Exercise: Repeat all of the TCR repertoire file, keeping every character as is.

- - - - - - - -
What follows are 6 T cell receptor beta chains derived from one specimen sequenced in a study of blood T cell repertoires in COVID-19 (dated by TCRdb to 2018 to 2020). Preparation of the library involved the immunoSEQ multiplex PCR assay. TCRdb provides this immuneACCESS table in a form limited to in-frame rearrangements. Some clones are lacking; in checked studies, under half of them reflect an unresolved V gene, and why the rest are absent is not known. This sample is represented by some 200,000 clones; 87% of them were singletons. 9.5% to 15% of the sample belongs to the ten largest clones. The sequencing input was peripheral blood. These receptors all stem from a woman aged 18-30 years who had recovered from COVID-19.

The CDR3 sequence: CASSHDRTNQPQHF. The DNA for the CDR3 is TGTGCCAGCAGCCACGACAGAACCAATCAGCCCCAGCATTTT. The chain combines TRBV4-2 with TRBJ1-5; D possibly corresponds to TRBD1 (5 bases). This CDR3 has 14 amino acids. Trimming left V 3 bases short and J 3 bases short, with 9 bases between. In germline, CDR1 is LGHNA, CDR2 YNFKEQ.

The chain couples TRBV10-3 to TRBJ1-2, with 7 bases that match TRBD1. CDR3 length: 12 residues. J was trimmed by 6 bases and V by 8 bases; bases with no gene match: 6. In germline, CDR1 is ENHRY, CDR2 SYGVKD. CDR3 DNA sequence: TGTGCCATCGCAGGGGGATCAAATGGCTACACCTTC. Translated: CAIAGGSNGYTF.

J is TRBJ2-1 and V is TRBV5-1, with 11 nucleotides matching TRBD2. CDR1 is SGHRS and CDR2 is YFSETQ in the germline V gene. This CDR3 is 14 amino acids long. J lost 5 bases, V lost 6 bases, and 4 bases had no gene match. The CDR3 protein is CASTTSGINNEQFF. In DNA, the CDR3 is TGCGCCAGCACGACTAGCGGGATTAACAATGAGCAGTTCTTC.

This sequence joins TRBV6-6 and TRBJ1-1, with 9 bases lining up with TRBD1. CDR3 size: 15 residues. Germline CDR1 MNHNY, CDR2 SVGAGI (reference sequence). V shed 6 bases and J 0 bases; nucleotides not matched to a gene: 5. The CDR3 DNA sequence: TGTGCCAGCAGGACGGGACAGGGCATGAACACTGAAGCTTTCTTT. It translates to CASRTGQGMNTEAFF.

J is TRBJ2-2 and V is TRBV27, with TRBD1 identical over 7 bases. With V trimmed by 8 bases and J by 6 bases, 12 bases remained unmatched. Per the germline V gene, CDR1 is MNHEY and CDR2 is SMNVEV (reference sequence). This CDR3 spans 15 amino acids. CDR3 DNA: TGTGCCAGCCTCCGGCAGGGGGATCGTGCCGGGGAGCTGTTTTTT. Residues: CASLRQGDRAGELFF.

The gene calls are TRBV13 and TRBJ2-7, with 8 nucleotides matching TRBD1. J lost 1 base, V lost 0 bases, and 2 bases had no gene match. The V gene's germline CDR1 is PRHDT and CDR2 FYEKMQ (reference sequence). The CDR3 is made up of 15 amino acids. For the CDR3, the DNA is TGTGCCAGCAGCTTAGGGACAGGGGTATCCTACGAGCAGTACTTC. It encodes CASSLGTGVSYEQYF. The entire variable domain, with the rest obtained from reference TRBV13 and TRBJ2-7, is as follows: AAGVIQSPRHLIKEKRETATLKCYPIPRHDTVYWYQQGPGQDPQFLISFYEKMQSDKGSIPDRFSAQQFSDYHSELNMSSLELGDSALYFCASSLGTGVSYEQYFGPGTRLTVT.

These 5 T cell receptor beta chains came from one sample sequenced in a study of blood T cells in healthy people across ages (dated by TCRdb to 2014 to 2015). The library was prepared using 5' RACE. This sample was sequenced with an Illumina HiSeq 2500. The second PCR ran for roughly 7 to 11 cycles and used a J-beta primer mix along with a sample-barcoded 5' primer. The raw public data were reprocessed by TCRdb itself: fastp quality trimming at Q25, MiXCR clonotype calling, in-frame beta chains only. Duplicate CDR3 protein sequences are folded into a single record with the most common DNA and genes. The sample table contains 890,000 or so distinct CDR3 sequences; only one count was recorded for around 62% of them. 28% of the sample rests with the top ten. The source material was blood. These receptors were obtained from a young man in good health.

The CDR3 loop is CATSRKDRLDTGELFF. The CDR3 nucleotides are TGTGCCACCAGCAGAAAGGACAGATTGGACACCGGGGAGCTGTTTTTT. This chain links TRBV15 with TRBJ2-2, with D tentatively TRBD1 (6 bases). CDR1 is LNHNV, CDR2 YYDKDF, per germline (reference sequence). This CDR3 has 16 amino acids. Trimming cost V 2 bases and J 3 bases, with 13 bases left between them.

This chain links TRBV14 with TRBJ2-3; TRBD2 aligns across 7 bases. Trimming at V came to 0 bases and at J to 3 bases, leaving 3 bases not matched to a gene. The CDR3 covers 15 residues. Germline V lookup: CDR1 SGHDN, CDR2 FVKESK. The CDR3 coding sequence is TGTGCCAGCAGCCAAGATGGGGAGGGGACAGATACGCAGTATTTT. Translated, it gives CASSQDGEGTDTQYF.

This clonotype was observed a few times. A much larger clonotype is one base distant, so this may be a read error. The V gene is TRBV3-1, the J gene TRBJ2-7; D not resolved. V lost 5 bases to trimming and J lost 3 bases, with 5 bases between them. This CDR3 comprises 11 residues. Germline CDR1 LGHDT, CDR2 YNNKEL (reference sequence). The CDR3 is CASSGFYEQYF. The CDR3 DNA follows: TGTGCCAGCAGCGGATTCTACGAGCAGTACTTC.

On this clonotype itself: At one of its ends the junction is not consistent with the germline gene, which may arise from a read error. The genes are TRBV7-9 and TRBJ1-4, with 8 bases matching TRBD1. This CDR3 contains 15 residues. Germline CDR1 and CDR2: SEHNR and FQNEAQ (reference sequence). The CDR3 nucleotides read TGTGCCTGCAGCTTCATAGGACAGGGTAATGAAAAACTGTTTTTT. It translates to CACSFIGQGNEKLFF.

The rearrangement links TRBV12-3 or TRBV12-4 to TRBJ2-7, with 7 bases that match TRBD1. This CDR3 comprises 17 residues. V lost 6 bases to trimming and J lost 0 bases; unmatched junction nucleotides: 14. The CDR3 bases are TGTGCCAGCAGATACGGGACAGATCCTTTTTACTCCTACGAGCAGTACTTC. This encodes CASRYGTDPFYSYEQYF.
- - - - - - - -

What follows are 6 T cell receptor beta chains derived from one specimen sequenced in a study of blood T cell repertoires in COVID-19 (dated by TCRdb to 2018 to 2020). Preparation of the library involved the immunoSEQ multiplex PCR assay. TCRdb provides this immuneACCESS table in a form limited to in-frame rearrangements. Some clones are lacking; in checked studies, under half of them reflect an unresolved V gene, and why the rest are absent is not known. This sample is represented by some 200,000 clones; 87% of them were singletons. 9.5% to 15% of the sample belongs to the ten largest clones. The sequencing input was peripheral blood. These receptors all stem from a woman aged 18-30 years who had recovered from COVID-19.

The CDR3 sequence: CASSHDRTNQPQHF. The DNA for the CDR3 is TGTGCCAGCAGCCACGACAGAACCAATCAGCCCCAGCATTTT. The chain combines TRBV4-2 with TRBJ1-5; D possibly corresponds to TRBD1 (5 bases). This CDR3 has 14 amino acids. Trimming left V 3 bases short and J 3 bases short, with 9 bases between. In germline, CDR1 is LGHNA, CDR2 YNFKEQ.

The chain couples TRBV10-3 to TRBJ1-2, with 7 bases that match TRBD1. CDR3 length: 12 residues. J was trimmed by 6 bases and V by 8 bases; bases with no gene match: 6. In germline, CDR1 is ENHRY, CDR2 SYGVKD. CDR3 DNA sequence: TGTGCCATCGCAGGGGGATCAAATGGCTACACCTTC. Translated: CAIAGGSNGYTF.

J is TRBJ2-1 and V is TRBV5-1, with 11 nucleotides matching TRBD2. CDR1 is SGHRS and CDR2 is YFSETQ in the germline V gene. This CDR3 is 14 amino acids long. J lost 5 bases, V lost 6 bases, and 4 bases had no gene match. The CDR3 protein is CASTTSGINNEQFF. In DNA, the CDR3 is TGCGCCAGCACGACTAGCGGGATTAACAATGAGCAGTTCTTC.

This sequence joins TRBV6-6 and TRBJ1-1, with 9 bases lining up with TRBD1. CDR3 size: 15 residues. Germline CDR1 MNHNY, CDR2 SVGAGI (reference sequence). V shed 6 bases and J 0 bases; nucleotides not matched to a gene: 5. The CDR3 DNA sequence: TGTGCCAGCAGGACGGGACAGGGCATGAACACTGAAGCTTTCTTT. It translates to CASRTGQGMNTEAFF.

J is TRBJ2-2 and V is TRBV27, with TRBD1 identical over 7 bases. With V trimmed by 8 bases and J by 6 bases, 12 bases remained unmatched. Per the germline V gene, CDR1 is MNHEY and CDR2 is SMNVEV (reference sequence). This CDR3 spans 15 amino acids. CDR3 DNA: TGTGCCAGCCTCCGGCAGGGGGATCGTGCCGGGGAGCTGTTTTTT. Residues: CASLRQGDRAGELFF.

The gene calls are TRBV13 and TRBJ2-7, with 8 nucleotides matching TRBD1. J lost 1 base, V lost 0 bases, and 2 bases had no gene match. The V gene's germline CDR1 is PRHDT and CDR2 FYEKMQ (reference sequence). The CDR3 is made up of 15 amino acids. For the CDR3, the DNA is TGTGCCAGCAGCTTAGGGACAGGGGTATCCTACGAGCAGTACTTC. It encodes CASSLGTGVSYEQYF. The entire variable domain, with the rest obtained from reference TRBV13 and TRBJ2-7, is as follows: AAGVIQSPRHLIKEKRETATLKCYPIPRHDTVYWYQQGPGQDPQFLISFYEKMQSDKGSIPDRFSAQQFSDYHSELNMSSLELGDSALYFCASSLGTGVSYEQYFGPGTRLTVT.

These 5 T cell receptor beta chains came from one sample sequenced in a study of blood T cells in healthy people across ages (dated by TCRdb to 2014 to 2015). The library was prepared using 5' RACE. This sample was sequenced with an Illumina HiSeq 2500. The second PCR ran for roughly 7 to 11 cycles and used a J-beta primer mix along with a sample-barcoded 5' primer. The raw public data were reprocessed by TCRdb itself: fastp quality trimming at Q25, MiXCR clonotype calling, in-frame beta chains only. Duplicate CDR3 protein sequences are folded into a single record with the most common DNA and genes. The sample table contains 890,000 or so distinct CDR3 sequences; only one count was recorded for around 62% of them. 28% of the sample rests with the top ten. The source material was blood. These receptors were obtained from a young man in good health.

The CDR3 loop is CATSRKDRLDTGELFF. The CDR3 nucleotides are TGTGCCACCAGCAGAAAGGACAGATTGGACACCGGGGAGCTGTTTTTT. This chain links TRBV15 with TRBJ2-2, with D tentatively TRBD1 (6 bases). CDR1 is LNHNV, CDR2 YYDKDF, per germline (reference sequence). This CDR3 has 16 amino acids. Trimming cost V 2 bases and J 3 bases, with 13 bases left between them.

This chain links TRBV14 with TRBJ2-3; TRBD2 aligns across 7 bases. Trimming at V came to 0 bases and at J to 3 bases, leaving 3 bases not matched to a gene. The CDR3 covers 15 residues. Germline V lookup: CDR1 SGHDN, CDR2 FVKESK. The CDR3 coding sequence is TGTGCCAGCAGCCAAGATGGGGAGGGGACAGATACGCAGTATTTT. Translated, it gives CASSQDGEGTDTQYF.

This clonotype was observed a few times. A much larger clonotype is one base distant, so this may be a read error. The V gene is TRBV3-1, the J gene TRBJ2-7; D not resolved. V lost 5 bases to trimming and J lost 3 bases, with 5 bases between them. This CDR3 comprises 11 residues. Germline CDR1 LGHDT, CDR2 YNNKEL (reference sequence). The CDR3 is CASSGFYEQYF. The CDR3 DNA follows: TGTGCCAGCAGCGGATTCTACGAGCAGTACTTC.

On this clonotype itself: At one of its ends the junction is not consistent with the germline gene, which may arise from a read error. The genes are TRBV7-9 and TRBJ1-4, with 8 bases matching TRBD1. This CDR3 contains 15 residues. Germline CDR1 and CDR2: SEHNR and FQNEAQ (reference sequence). The CDR3 nucleotides read TGTGCCTGCAGCTTCATAGGACAGGGTAATGAAAAACTGTTTTTT. It translates to CACSFIGQGNEKLFF.

The rearrangement links TRBV12-3 or TRBV12-4 to TRBJ2-7, with 7 bases that match TRBD1. This CDR3 comprises 17 residues. V lost 6 bases to trimming and J lost 0 bases; unmatched junction nucleotides: 14. The CDR3 bases are TGTGCCAGCAGATACGGGACAGATCCTTTTTACTCCTACGAGCAGTACTTC. This encodes CASRYGTDPFYSYEQYF.